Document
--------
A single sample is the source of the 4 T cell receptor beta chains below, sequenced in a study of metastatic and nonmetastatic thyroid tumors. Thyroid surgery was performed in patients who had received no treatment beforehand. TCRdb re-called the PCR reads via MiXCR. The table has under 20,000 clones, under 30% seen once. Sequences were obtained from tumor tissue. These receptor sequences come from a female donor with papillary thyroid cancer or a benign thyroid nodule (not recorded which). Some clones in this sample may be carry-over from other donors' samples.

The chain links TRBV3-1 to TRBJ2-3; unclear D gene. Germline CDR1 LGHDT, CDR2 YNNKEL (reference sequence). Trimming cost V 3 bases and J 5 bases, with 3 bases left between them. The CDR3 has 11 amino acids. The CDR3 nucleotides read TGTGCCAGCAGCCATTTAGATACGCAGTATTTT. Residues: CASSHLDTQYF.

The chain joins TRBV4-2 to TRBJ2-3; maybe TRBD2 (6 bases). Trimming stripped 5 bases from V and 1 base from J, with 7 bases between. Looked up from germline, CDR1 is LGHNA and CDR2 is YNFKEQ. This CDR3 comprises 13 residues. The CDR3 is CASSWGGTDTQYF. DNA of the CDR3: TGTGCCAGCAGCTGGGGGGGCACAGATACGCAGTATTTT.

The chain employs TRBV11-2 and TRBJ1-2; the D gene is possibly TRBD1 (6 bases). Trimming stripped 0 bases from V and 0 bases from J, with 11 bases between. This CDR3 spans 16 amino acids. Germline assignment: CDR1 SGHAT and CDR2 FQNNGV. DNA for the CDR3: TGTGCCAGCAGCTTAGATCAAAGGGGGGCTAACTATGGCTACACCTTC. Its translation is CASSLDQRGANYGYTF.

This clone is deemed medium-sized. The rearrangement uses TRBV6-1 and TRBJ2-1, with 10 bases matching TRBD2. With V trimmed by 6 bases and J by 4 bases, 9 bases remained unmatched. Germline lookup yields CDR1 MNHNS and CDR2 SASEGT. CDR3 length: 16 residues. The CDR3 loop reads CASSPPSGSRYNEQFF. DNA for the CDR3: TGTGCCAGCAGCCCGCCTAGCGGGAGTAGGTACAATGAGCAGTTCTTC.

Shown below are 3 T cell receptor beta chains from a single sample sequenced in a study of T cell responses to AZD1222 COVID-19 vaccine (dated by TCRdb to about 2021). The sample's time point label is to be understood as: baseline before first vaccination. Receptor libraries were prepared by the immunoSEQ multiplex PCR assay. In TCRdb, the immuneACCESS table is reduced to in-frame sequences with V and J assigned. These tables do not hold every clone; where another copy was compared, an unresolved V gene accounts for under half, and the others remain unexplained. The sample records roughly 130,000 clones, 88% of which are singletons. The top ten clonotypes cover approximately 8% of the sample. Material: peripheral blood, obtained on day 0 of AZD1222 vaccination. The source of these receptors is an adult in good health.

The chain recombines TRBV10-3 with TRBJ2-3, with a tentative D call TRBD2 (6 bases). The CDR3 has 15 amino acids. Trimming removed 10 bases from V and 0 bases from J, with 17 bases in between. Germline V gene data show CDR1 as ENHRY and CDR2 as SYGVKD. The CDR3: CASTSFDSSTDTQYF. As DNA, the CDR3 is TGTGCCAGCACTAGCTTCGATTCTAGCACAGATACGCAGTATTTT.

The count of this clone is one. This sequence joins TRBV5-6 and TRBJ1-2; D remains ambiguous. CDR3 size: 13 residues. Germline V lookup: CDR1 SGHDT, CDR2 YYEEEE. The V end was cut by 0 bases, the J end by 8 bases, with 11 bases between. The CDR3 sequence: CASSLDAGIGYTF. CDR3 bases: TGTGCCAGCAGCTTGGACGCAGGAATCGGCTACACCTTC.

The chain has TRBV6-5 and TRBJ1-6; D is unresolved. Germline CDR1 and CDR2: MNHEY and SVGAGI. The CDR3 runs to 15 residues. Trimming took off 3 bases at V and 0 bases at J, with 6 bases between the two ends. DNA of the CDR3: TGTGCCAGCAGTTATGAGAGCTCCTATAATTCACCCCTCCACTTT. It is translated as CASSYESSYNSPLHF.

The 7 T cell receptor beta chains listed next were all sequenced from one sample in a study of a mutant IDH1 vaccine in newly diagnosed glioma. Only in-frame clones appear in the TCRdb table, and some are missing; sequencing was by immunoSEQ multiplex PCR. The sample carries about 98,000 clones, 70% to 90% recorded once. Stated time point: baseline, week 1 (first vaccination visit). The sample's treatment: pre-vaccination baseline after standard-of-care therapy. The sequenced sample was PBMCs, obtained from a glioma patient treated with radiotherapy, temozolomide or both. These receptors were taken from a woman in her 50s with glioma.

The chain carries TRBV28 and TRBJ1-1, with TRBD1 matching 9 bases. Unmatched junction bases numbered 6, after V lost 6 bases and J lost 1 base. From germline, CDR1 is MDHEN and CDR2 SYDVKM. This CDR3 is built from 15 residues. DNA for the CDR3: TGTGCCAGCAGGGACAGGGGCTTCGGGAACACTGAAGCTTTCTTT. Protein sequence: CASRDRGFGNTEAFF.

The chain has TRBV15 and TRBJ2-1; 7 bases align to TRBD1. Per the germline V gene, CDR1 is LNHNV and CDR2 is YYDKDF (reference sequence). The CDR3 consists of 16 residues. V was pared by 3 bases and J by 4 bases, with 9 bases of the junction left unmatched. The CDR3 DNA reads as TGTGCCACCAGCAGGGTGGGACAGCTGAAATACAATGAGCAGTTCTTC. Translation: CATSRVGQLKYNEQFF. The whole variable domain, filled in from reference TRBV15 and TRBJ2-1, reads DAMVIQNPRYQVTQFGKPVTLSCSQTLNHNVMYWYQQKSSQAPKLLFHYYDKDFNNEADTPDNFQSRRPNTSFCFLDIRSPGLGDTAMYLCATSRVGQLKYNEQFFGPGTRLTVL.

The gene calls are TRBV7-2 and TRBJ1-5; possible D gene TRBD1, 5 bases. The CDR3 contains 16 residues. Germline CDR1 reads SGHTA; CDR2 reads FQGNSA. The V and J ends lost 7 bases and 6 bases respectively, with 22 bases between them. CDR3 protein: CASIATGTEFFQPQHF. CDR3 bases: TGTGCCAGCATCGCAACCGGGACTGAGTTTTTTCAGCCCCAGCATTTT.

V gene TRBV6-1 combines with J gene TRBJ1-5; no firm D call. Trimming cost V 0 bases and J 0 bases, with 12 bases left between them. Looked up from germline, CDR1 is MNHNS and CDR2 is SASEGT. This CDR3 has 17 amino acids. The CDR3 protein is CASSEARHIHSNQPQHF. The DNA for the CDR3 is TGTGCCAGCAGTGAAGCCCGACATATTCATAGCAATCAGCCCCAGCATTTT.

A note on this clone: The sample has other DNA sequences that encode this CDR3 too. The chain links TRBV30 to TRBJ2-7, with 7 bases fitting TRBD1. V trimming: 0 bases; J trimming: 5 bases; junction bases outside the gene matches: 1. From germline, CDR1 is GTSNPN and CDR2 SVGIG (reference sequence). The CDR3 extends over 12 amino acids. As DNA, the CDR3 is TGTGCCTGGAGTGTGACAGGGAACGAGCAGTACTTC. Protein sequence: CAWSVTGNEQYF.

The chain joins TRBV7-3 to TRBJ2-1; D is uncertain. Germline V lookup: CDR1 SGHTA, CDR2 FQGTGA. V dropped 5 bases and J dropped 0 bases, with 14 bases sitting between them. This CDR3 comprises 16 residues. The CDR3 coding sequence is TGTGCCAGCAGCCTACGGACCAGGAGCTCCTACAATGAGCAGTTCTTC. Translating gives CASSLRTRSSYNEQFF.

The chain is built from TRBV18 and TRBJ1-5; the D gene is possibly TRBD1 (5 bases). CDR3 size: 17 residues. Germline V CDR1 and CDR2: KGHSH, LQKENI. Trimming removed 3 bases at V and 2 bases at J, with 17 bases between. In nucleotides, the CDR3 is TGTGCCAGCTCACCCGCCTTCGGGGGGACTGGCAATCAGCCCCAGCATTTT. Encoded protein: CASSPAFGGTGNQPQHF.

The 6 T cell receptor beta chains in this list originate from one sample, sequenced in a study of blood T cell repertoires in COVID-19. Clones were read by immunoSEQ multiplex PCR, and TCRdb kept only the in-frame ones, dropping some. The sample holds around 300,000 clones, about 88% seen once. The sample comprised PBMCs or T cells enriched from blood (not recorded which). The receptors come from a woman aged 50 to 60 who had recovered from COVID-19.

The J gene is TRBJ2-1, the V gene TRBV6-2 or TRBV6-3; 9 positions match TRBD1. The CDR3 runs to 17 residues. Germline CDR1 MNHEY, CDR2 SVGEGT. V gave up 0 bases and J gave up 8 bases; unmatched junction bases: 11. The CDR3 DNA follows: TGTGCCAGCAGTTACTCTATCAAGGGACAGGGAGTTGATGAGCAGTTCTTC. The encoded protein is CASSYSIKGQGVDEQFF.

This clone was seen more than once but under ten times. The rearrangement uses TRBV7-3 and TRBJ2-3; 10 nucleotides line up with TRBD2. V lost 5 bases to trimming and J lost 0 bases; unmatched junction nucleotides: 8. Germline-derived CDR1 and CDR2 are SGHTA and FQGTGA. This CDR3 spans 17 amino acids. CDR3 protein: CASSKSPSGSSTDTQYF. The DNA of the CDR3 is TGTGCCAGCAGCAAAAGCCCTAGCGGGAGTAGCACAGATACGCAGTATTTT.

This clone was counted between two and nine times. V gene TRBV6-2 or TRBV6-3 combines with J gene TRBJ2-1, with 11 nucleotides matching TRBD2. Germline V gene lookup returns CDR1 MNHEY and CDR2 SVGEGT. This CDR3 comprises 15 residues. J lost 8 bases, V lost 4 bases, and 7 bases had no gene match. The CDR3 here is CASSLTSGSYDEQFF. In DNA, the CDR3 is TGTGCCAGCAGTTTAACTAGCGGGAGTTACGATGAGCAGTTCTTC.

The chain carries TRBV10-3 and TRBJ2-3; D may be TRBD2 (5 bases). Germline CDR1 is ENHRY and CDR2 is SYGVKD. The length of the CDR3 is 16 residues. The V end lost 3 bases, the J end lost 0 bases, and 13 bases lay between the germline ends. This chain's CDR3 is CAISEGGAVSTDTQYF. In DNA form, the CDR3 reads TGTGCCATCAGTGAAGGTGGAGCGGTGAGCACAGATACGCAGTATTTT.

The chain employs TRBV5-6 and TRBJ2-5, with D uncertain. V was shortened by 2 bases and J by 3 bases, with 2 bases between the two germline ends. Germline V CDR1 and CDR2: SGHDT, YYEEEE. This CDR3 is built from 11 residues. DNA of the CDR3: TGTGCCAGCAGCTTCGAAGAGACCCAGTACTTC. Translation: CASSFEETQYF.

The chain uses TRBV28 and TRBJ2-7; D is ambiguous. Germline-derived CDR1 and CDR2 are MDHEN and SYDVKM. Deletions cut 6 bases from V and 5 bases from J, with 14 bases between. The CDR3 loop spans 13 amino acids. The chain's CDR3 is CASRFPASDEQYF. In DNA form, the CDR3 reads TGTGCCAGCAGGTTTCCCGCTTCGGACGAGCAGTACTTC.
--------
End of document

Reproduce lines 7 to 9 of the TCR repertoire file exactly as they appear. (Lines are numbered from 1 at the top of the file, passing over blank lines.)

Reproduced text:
The chain recombines TRBV10-3 with TRBJ2-3, with a tentative D call TRBD2 (6 bases). The CDR3 has 15 amino acids. Trimming removed 10 bases from V and 0 bases from J, with 17 bases in between. Germline V gene data show CDR1 as ENHRY and CDR2 as SYGVKD. The CDR3: CASTSFDSSTDTQYF. As DNA, the CDR3 is TGTGCCAGCACTAGCTTCGATTCTAGCACAGATACGCAGTATTTT.

The count of this clone is one. This sequence joins TRBV5-6 and TRBJ1-2; D remains ambiguous. CDR3 size: 13 residues. Germline V lookup: CDR1 SGHDT, CDR2 YYEEEE. The V end was cut by 0 bases, the J end by 8 bases, with 11 bases between. The CDR3 sequence: CASSLDAGIGYTF. CDR3 bases: TGTGCCAGCAGCTTGGACGCAGGAATCGGCTACACCTTC.

The chain has TRBV6-5 and TRBJ1-6; D is unresolved. Germline CDR1 and CDR2: MNHEY and SVGAGI. The CDR3 runs to 15 residues. Trimming took off 3 bases at V and 0 bases at J, with 6 bases between the two ends. DNA of the CDR3: TGTGCCAGCAGTTATGAGAGCTCCTATAATTCACCCCTCCACTTT. It is translated as CASSYESSYNSPLHF.